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Every word that's fit to print.

This is how some people waste their lives.

Dictionary definition raises ruckus at Menifee school

The school district pulls the Merriam Webster 10th Collegiate editions off classroom shelves for study by a newly formed committee after a parent complains about explicit definitions of sexual terms.

It may be the last word in spelling bees and Scrabble, but Merriam Webster's Collegiate Dictionary now faces a new if unlikely notoriety: being too sexy for its own good.

That was the verdict from at least one parent in Menifee last week who called the principal of Oak Meadows Elementary School to say that entries describing oral sex in the dictionary were too explicit. The books were immediately pulled off the shelves and "temporarily housed off location" until a committee could determine their suitability for children.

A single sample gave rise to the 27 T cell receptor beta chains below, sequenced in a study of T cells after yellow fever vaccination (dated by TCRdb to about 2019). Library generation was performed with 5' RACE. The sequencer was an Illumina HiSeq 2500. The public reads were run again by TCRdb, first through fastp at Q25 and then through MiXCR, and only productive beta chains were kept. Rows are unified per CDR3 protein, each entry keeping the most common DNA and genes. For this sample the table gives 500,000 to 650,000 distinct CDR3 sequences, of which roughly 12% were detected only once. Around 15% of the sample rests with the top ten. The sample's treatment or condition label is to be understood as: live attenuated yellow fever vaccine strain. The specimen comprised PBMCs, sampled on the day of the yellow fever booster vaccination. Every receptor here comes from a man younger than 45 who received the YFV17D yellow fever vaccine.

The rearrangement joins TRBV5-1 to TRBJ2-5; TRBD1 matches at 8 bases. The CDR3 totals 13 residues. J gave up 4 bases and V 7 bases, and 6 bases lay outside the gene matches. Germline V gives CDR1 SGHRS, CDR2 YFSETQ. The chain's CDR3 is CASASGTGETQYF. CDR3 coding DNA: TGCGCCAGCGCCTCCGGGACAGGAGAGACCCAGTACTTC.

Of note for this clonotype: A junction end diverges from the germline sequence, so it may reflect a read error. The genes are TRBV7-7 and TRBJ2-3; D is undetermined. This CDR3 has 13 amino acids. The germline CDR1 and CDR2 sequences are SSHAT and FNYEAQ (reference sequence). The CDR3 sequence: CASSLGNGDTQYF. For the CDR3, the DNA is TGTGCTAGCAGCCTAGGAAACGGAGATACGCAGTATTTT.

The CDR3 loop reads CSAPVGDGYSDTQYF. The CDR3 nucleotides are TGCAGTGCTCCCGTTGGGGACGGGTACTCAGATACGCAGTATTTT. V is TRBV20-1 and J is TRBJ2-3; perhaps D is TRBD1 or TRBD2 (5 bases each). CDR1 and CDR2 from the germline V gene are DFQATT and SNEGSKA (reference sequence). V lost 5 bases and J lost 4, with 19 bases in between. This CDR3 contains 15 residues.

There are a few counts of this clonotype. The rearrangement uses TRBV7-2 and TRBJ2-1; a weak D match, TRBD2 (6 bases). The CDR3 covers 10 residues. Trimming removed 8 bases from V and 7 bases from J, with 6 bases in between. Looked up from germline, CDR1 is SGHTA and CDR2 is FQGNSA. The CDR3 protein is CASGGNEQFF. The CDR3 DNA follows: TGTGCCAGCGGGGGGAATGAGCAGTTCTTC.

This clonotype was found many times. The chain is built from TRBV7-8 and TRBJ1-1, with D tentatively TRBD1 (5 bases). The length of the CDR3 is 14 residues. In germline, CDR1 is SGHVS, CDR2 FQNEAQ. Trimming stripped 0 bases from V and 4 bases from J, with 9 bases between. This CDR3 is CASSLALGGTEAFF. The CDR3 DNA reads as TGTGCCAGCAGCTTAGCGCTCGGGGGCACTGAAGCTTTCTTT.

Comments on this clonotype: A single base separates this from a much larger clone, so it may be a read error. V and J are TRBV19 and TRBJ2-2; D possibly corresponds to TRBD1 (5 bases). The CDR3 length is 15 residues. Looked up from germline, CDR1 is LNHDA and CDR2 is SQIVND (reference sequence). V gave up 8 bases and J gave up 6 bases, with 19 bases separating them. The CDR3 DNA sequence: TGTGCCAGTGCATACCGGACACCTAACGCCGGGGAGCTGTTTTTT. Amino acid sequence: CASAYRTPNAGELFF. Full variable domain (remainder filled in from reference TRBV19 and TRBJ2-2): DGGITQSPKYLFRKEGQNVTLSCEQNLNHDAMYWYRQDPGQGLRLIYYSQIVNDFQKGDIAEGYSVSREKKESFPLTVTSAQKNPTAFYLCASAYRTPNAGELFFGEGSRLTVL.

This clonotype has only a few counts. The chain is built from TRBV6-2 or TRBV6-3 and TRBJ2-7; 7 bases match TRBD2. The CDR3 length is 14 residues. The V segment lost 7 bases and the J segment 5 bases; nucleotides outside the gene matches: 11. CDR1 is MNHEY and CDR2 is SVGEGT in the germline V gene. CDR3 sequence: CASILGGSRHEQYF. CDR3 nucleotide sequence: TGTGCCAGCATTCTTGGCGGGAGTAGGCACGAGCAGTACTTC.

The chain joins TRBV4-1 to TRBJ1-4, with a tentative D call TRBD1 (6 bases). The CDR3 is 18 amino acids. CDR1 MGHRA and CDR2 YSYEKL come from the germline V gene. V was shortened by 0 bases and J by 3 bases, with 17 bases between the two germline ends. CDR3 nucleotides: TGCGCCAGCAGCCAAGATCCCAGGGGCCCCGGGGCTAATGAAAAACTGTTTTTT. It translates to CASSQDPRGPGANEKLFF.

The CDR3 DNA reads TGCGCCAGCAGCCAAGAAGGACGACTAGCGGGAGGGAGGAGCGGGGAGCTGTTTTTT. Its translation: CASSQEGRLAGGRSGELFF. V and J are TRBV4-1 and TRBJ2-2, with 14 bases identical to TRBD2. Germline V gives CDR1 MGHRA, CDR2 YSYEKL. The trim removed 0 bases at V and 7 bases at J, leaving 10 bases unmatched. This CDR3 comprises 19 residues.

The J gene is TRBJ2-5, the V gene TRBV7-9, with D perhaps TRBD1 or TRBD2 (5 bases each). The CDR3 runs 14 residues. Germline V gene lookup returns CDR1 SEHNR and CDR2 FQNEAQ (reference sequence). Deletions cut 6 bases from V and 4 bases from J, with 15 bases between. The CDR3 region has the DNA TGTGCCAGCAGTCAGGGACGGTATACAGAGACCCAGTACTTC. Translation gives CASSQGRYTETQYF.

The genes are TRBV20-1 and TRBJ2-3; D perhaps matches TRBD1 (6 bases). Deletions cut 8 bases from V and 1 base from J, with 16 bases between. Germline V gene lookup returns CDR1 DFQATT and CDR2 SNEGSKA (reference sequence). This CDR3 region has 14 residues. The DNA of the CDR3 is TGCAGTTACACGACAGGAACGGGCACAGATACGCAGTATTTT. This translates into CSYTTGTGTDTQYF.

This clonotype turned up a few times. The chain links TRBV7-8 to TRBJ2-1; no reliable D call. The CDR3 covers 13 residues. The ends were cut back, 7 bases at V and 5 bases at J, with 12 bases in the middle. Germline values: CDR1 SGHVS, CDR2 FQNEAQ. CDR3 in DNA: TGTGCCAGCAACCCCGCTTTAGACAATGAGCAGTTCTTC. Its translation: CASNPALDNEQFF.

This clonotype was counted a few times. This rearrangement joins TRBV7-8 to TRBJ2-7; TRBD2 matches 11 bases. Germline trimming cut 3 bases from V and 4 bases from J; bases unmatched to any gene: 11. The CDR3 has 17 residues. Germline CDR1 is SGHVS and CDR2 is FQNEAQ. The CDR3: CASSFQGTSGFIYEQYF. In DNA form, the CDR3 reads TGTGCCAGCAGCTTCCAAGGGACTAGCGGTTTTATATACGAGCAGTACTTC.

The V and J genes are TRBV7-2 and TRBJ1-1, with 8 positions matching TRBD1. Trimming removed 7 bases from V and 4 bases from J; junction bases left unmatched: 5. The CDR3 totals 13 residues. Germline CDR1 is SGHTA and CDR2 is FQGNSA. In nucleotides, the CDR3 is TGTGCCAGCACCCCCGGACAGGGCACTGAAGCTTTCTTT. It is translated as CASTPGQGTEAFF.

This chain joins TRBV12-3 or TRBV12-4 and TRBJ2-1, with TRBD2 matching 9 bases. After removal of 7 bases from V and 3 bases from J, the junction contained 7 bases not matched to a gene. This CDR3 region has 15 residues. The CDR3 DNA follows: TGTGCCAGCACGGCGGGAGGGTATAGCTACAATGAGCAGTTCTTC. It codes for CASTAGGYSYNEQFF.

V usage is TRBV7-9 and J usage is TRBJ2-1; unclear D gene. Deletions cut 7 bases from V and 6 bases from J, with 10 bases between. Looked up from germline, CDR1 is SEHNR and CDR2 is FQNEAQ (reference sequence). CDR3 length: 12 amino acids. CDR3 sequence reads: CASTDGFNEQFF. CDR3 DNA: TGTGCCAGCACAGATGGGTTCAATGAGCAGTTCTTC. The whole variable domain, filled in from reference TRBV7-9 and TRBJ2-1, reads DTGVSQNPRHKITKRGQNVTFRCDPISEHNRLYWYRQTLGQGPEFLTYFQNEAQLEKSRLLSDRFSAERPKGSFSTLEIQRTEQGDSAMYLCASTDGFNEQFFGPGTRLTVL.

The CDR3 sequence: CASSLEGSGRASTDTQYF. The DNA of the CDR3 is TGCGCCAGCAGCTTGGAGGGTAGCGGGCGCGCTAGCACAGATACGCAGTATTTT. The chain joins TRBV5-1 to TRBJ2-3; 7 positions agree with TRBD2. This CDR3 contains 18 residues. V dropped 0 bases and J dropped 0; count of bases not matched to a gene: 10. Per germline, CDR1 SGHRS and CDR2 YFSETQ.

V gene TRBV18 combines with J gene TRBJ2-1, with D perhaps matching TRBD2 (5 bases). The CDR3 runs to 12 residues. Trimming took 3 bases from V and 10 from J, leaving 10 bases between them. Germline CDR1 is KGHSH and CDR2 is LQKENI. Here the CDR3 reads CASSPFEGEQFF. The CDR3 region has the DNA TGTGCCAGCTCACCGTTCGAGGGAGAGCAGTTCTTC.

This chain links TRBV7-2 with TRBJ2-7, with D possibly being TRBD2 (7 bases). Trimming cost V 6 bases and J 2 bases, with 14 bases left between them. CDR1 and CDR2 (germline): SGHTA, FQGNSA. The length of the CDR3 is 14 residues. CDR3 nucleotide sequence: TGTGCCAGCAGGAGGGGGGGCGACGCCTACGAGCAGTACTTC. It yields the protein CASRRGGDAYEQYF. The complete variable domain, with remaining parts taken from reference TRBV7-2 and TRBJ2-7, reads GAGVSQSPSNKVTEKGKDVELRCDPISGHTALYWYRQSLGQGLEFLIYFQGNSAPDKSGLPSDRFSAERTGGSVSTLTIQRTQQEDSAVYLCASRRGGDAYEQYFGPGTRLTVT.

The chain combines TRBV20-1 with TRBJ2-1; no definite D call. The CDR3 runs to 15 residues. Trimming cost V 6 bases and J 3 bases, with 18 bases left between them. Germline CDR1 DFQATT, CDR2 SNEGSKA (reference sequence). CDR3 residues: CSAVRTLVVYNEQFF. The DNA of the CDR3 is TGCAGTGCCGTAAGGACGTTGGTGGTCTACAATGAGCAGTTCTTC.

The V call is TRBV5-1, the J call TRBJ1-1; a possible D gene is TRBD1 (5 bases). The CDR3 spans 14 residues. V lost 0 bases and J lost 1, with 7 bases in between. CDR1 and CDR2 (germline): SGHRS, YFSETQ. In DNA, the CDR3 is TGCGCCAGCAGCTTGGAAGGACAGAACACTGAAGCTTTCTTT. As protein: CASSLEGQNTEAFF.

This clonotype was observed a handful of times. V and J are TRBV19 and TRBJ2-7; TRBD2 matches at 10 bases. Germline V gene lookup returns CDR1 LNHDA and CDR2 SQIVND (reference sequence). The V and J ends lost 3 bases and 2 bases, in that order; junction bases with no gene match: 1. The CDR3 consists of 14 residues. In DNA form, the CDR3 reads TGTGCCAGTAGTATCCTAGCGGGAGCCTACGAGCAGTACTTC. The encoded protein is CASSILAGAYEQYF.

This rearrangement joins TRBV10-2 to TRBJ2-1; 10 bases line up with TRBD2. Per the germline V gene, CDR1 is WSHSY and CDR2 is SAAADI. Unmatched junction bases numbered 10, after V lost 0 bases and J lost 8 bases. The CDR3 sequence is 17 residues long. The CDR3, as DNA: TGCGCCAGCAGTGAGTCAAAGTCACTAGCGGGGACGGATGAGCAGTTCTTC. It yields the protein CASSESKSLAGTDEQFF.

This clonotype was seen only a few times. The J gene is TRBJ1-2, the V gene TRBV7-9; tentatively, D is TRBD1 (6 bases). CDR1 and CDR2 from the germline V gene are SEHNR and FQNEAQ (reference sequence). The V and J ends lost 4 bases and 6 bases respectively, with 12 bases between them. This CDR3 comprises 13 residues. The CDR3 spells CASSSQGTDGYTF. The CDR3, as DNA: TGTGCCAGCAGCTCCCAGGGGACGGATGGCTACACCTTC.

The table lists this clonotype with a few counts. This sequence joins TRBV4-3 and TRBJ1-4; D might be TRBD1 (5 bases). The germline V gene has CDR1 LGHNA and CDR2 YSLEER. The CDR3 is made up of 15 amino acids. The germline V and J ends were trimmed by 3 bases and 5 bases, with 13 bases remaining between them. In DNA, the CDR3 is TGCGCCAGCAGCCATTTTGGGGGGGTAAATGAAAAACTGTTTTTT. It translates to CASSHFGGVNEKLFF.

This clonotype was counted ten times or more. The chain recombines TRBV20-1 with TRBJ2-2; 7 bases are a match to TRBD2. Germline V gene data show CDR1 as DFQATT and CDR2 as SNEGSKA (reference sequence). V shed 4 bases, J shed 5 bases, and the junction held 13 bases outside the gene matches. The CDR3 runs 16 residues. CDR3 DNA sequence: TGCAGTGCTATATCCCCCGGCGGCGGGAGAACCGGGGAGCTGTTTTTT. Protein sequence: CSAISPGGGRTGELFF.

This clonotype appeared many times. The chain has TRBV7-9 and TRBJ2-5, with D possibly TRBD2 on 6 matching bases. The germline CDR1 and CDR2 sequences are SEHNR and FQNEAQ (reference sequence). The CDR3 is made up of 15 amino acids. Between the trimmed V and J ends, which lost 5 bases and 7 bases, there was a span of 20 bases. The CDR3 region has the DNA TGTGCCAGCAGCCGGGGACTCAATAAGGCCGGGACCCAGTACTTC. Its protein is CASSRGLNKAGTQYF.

"The dictionaries have not been banned," said Betti Cadmus, a spokeswoman for the Menifee Union School District in conservative southwest Riverside County on Monday. "There was a growing concern by parents that some of the words were not age-appropriate."

A panel of parents, teachers and administrators will meet later this week to comb the dictionary for potentially graphic words or definitions and issue a report within a month.



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Oh. My.

Oh. My. Age-appropriate-and-politically-correct exclamation of your choice.
What's next, a good old-fashioned book burning party?